Mildew: Should you spray…no

Ground conditions are in good order and as a result many tillage farmers are wondering should they be making use of the opportunity to travel on winter sown crops.

Many winter barley crops have visible signs of mildew and while it may look unsightly it is not going to impact on yields. Spraying for mildew at this time of the year will add to costs with little, if any, return.

Teagasc research shows little or no yield response to fungicides before late-tillering. Cold weather in the coming days should also help to control any disease present.

AgriLand spoke to Teagasc tillage specialist Shay Phelan on the subject.

“On average, tiller numbers on most crops are higher than normal at the moment. They’re at about 1,000 shoots/m² in a lot of cases, so even if there is a bit of tiller death from disease or maybe a lack of nitrogen, crops have the capacity to cope with those problems at the minute.

“There’s no response from any fungicide before late-tillering and we’re a long way from that now. We’re six weeks away. It’s too early.

It’s adding expense to crops that are going to be more expensive to grow this year anyway.

“Fertiliser price has gone up and the likelihood is that the price of grain might not be as high as it was last year, so farmers have to cut their cloth to measure.”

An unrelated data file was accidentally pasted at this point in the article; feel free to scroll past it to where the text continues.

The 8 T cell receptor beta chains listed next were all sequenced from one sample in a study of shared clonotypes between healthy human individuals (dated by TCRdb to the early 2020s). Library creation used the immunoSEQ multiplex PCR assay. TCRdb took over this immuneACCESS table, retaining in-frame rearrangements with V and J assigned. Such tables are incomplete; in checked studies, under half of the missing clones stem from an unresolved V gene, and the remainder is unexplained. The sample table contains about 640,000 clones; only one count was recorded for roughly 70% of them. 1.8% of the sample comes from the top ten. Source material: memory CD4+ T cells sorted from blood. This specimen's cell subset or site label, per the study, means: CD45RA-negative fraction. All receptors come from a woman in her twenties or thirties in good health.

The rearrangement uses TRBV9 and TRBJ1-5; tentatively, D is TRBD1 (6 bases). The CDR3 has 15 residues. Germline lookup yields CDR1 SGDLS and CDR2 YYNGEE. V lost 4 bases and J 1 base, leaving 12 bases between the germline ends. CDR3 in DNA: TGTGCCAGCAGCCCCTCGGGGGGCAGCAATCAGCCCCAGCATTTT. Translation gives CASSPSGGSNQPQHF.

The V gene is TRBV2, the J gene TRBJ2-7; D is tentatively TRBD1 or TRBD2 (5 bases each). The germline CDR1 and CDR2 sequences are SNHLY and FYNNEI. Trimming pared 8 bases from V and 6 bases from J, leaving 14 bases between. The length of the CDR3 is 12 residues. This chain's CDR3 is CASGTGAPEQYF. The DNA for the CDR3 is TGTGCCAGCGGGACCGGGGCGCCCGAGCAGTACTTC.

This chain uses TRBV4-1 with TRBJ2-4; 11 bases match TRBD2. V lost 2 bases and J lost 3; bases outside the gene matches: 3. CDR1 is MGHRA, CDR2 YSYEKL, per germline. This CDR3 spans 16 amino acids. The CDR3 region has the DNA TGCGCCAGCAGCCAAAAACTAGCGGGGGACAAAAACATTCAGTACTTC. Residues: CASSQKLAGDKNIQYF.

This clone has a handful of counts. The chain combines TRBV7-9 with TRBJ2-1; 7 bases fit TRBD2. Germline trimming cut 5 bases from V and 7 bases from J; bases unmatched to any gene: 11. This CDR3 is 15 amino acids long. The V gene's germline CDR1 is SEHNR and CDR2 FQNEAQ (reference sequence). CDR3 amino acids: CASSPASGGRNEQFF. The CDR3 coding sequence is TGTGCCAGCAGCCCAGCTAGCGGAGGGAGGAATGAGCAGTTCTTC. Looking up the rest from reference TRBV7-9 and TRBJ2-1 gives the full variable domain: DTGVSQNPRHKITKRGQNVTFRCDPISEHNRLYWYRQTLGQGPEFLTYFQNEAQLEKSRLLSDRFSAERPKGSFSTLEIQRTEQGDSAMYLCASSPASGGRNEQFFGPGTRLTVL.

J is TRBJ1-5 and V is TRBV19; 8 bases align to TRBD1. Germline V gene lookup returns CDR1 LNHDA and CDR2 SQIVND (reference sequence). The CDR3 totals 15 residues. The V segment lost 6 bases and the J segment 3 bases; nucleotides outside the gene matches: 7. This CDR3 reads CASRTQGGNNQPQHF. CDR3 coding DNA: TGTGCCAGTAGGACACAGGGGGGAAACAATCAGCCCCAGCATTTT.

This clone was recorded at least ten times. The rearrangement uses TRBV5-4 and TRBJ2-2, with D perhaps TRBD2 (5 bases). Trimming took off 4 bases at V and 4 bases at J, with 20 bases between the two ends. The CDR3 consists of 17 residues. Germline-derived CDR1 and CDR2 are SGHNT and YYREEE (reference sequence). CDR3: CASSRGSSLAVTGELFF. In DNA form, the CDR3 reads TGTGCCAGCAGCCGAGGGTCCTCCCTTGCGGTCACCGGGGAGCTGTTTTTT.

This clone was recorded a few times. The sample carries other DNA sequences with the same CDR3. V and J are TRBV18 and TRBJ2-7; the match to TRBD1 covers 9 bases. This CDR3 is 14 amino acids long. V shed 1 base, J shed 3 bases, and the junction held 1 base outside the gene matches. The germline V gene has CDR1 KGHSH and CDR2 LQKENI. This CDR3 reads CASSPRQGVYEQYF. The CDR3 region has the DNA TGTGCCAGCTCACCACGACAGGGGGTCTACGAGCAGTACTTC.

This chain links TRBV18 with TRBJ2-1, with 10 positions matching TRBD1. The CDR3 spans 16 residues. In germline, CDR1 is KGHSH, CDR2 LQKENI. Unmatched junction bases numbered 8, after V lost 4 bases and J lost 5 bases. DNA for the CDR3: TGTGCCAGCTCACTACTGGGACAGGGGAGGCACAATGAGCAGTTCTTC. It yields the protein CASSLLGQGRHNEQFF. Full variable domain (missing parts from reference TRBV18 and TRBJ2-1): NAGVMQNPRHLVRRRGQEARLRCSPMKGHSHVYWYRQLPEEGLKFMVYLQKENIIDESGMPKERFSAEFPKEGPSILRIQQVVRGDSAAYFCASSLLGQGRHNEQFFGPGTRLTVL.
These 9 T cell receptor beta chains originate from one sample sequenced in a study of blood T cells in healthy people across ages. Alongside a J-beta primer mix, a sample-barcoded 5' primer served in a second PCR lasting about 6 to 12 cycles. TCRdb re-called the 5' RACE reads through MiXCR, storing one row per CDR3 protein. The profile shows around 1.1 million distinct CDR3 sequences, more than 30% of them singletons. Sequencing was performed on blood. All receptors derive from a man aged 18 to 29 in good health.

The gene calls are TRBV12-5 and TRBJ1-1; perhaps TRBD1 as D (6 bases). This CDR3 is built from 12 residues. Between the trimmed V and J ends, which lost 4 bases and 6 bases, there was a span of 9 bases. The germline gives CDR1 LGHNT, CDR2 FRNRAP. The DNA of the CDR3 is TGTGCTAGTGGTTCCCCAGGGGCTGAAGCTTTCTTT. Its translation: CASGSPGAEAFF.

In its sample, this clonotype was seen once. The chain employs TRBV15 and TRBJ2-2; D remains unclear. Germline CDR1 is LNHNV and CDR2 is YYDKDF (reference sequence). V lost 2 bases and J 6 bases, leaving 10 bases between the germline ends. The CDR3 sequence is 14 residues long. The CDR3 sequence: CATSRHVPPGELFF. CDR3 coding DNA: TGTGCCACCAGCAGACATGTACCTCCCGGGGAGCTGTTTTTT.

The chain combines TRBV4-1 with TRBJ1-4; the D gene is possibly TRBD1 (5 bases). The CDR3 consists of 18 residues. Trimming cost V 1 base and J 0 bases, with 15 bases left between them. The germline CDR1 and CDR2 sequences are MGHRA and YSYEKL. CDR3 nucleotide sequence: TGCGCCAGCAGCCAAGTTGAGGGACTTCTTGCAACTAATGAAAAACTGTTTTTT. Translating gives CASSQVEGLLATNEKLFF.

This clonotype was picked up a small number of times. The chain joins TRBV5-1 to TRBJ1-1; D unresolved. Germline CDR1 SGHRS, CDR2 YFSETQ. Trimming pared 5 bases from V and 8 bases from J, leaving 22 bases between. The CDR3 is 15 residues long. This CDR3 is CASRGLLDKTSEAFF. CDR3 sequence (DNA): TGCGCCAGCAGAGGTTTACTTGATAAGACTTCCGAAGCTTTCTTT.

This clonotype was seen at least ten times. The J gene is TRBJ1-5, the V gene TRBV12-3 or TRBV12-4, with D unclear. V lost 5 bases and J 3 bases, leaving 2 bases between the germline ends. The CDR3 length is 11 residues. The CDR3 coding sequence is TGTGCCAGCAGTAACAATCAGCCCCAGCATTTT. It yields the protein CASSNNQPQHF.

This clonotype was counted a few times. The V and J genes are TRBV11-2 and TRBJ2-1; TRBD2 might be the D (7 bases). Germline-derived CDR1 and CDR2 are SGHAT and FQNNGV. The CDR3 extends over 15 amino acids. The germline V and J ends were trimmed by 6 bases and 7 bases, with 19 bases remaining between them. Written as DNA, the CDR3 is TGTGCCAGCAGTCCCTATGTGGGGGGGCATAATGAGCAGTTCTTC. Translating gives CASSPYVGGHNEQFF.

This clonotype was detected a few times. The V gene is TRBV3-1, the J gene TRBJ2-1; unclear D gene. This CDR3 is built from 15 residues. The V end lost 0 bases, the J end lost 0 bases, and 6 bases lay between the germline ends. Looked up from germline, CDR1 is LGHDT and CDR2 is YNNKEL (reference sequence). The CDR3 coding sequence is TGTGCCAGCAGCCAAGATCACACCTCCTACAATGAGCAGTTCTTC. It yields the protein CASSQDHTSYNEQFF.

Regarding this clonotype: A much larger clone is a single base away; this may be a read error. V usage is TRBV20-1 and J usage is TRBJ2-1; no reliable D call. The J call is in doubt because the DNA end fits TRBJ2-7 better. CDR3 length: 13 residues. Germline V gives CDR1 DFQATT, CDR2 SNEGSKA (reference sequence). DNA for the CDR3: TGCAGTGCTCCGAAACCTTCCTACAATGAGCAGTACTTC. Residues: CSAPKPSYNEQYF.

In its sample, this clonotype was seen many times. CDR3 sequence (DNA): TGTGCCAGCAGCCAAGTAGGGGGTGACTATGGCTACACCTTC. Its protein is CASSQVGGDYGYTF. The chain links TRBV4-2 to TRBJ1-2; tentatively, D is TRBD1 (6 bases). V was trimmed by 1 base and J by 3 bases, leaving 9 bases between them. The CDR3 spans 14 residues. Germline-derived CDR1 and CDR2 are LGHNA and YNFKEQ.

“Farmers shouldn’t be panicking. They should follow the normal guidelines in terms of fertiliser as well.

There’s no point in going out with nitrogen at this time of the year.

With a cold spell due in the coming days farmers should also hold back on phosphorus (P) and potassium (K) applications.

“It’s probably time to put the sprayers and fertiliser spreaders away for a few weeks,” Shay added.


Many farmers have also been wondering whether or not to spray for aphids. The last count from unsprayed winter barley in Teagasc Oak Park – in the second week of January – showed 21.8 aphids/m².

Crops that were untreated for aphids or may have been due a second application – such as late-September sown winter barley which may have been treated with Redigo Deter, but did not get an aphicide which was due in November – may be sprayed now.

Mid-October sown crops treated with Redigo Deter should not need an aphicide now. Late-sown crops which were not treated may be treated now.

“There are crops out there that were due to get an aphicide in late-November or December. In those cases I would say yes [apply an aphicide], but I wouldn’t be going out over and above my normal programme,” Shay concluded.